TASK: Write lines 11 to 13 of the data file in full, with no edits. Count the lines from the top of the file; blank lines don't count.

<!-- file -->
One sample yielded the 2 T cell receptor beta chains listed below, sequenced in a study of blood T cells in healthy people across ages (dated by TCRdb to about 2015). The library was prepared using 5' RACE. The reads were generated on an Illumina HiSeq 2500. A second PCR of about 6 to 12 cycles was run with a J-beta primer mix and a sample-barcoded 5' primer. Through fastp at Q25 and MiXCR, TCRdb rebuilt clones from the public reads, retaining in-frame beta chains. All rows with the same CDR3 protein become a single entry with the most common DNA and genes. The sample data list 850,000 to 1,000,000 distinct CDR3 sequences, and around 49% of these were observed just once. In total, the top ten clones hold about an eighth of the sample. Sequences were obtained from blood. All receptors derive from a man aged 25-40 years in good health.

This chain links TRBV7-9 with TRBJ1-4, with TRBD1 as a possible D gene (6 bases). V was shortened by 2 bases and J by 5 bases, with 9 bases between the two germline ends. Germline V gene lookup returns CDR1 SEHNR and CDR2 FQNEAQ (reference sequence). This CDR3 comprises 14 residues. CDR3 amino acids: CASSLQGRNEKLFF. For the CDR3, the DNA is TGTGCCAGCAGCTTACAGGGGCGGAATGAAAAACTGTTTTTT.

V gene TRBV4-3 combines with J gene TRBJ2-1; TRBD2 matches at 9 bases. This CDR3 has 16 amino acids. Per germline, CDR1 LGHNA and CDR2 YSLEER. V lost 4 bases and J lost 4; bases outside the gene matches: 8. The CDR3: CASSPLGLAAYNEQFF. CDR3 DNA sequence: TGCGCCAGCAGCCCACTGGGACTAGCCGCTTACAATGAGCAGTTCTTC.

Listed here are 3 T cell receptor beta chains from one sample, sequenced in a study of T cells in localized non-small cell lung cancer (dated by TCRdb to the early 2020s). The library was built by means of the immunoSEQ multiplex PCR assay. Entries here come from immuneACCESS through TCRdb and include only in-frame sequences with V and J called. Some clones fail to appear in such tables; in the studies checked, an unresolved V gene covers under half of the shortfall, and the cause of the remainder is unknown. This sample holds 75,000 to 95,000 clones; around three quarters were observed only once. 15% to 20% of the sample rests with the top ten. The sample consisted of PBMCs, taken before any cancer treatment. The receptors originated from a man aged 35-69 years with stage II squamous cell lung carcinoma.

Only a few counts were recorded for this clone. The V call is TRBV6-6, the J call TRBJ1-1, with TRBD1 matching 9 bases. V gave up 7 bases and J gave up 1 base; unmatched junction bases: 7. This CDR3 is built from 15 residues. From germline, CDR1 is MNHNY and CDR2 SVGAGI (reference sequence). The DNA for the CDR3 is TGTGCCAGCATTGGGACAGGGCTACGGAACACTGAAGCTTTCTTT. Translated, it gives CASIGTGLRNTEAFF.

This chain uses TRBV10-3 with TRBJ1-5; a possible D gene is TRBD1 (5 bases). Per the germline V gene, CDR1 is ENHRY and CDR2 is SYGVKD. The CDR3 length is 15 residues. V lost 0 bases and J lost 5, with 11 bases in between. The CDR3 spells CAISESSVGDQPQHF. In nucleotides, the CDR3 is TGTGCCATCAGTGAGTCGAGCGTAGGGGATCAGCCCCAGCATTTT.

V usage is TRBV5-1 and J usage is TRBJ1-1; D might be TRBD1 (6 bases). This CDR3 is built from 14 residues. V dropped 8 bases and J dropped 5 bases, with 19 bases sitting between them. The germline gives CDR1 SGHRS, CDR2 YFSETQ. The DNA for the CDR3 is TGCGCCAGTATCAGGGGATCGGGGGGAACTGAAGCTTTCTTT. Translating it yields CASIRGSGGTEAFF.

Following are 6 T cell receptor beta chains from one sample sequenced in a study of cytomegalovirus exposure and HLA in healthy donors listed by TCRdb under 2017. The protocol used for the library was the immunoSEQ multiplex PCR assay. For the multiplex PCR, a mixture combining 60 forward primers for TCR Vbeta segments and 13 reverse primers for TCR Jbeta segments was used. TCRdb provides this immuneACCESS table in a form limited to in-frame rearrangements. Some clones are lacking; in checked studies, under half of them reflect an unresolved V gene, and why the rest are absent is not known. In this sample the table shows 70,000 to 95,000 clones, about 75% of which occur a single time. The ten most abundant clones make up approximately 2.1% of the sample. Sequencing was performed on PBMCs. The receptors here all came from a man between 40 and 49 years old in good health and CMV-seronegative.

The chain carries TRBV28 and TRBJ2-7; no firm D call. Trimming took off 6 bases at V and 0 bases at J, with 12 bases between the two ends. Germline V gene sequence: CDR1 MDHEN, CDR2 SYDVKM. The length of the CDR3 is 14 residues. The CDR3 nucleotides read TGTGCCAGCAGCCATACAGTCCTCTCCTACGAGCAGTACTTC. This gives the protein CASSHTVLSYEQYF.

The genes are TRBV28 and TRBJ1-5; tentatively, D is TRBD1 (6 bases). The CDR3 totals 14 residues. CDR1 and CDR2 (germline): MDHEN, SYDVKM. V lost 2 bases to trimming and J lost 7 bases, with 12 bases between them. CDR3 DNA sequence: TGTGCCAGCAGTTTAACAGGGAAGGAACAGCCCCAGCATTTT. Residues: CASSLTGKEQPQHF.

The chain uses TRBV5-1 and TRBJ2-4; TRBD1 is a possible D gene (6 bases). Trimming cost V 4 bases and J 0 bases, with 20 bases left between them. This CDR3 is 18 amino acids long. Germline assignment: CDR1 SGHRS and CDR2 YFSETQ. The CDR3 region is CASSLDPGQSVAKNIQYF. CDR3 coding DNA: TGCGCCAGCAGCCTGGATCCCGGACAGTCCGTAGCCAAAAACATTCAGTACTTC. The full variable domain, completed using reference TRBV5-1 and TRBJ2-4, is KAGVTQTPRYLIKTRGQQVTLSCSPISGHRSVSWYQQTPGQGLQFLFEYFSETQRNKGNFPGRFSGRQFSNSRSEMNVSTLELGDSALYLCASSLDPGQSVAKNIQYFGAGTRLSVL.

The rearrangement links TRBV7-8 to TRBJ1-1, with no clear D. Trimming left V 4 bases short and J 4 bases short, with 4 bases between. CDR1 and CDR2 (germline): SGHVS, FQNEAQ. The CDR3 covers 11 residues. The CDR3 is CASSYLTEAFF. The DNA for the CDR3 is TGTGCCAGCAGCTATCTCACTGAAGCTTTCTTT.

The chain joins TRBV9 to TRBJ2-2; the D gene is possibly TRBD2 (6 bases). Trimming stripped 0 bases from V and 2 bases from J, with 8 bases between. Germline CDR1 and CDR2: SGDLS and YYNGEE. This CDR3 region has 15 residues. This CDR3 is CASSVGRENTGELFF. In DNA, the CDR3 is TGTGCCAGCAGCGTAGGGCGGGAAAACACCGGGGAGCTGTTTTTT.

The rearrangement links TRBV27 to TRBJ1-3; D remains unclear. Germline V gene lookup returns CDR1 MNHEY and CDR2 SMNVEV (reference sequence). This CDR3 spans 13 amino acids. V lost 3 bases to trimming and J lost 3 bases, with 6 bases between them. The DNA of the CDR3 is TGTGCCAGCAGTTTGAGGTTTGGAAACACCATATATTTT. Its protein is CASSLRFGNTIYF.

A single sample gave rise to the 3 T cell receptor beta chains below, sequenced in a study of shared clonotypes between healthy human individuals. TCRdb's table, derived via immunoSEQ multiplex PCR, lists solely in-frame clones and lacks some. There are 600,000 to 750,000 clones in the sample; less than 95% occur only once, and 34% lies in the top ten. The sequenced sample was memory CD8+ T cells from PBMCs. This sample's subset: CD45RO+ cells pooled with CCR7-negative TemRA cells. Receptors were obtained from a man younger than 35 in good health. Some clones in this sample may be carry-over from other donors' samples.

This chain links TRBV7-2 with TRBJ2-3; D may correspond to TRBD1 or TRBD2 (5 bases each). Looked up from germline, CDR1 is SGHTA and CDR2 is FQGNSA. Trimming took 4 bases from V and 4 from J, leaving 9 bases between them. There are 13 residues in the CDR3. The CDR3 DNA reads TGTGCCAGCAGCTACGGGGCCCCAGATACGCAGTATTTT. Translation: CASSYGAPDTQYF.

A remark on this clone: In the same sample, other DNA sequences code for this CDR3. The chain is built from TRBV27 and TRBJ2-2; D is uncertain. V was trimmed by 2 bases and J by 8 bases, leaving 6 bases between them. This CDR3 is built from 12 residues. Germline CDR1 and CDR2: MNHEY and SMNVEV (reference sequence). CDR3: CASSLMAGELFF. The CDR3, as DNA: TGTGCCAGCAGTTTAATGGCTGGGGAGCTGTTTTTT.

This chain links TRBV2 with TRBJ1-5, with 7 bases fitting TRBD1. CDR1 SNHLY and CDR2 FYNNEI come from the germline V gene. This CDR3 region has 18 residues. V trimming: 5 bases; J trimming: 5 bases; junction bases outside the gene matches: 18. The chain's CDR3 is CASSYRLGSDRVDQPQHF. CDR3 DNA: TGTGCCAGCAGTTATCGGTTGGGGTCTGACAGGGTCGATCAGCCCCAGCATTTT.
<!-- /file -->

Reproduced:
The chain uses TRBV5-1 and TRBJ2-4; TRBD1 is a possible D gene (6 bases). Trimming cost V 4 bases and J 0 bases, with 20 bases left between them. This CDR3 is 18 amino acids long. Germline assignment: CDR1 SGHRS and CDR2 YFSETQ. The CDR3 region is CASSLDPGQSVAKNIQYF. CDR3 coding DNA: TGCGCCAGCAGCCTGGATCCCGGACAGTCCGTAGCCAAAAACATTCAGTACTTC. The full variable domain, completed using reference TRBV5-1 and TRBJ2-4, is KAGVTQTPRYLIKTRGQQVTLSCSPISGHRSVSWYQQTPGQGLQFLFEYFSETQRNKGNFPGRFSGRQFSNSRSEMNVSTLELGDSALYLCASSLDPGQSVAKNIQYFGAGTRLSVL.

The rearrangement links TRBV7-8 to TRBJ1-1, with no clear D. Trimming left V 4 bases short and J 4 bases short, with 4 bases between. CDR1 and CDR2 (germline): SGHVS, FQNEAQ. The CDR3 covers 11 residues. The CDR3 is CASSYLTEAFF. The DNA for the CDR3 is TGTGCCAGCAGCTATCTCACTGAAGCTTTCTTT.

The chain joins TRBV9 to TRBJ2-2; the D gene is possibly TRBD2 (6 bases). Trimming stripped 0 bases from V and 2 bases from J, with 8 bases between. Germline CDR1 and CDR2: SGDLS and YYNGEE. This CDR3 region has 15 residues. This CDR3 is CASSVGRENTGELFF. In DNA, the CDR3 is TGTGCCAGCAGCGTAGGGCGGGAAAACACCGGGGAGCTGTTTTTT.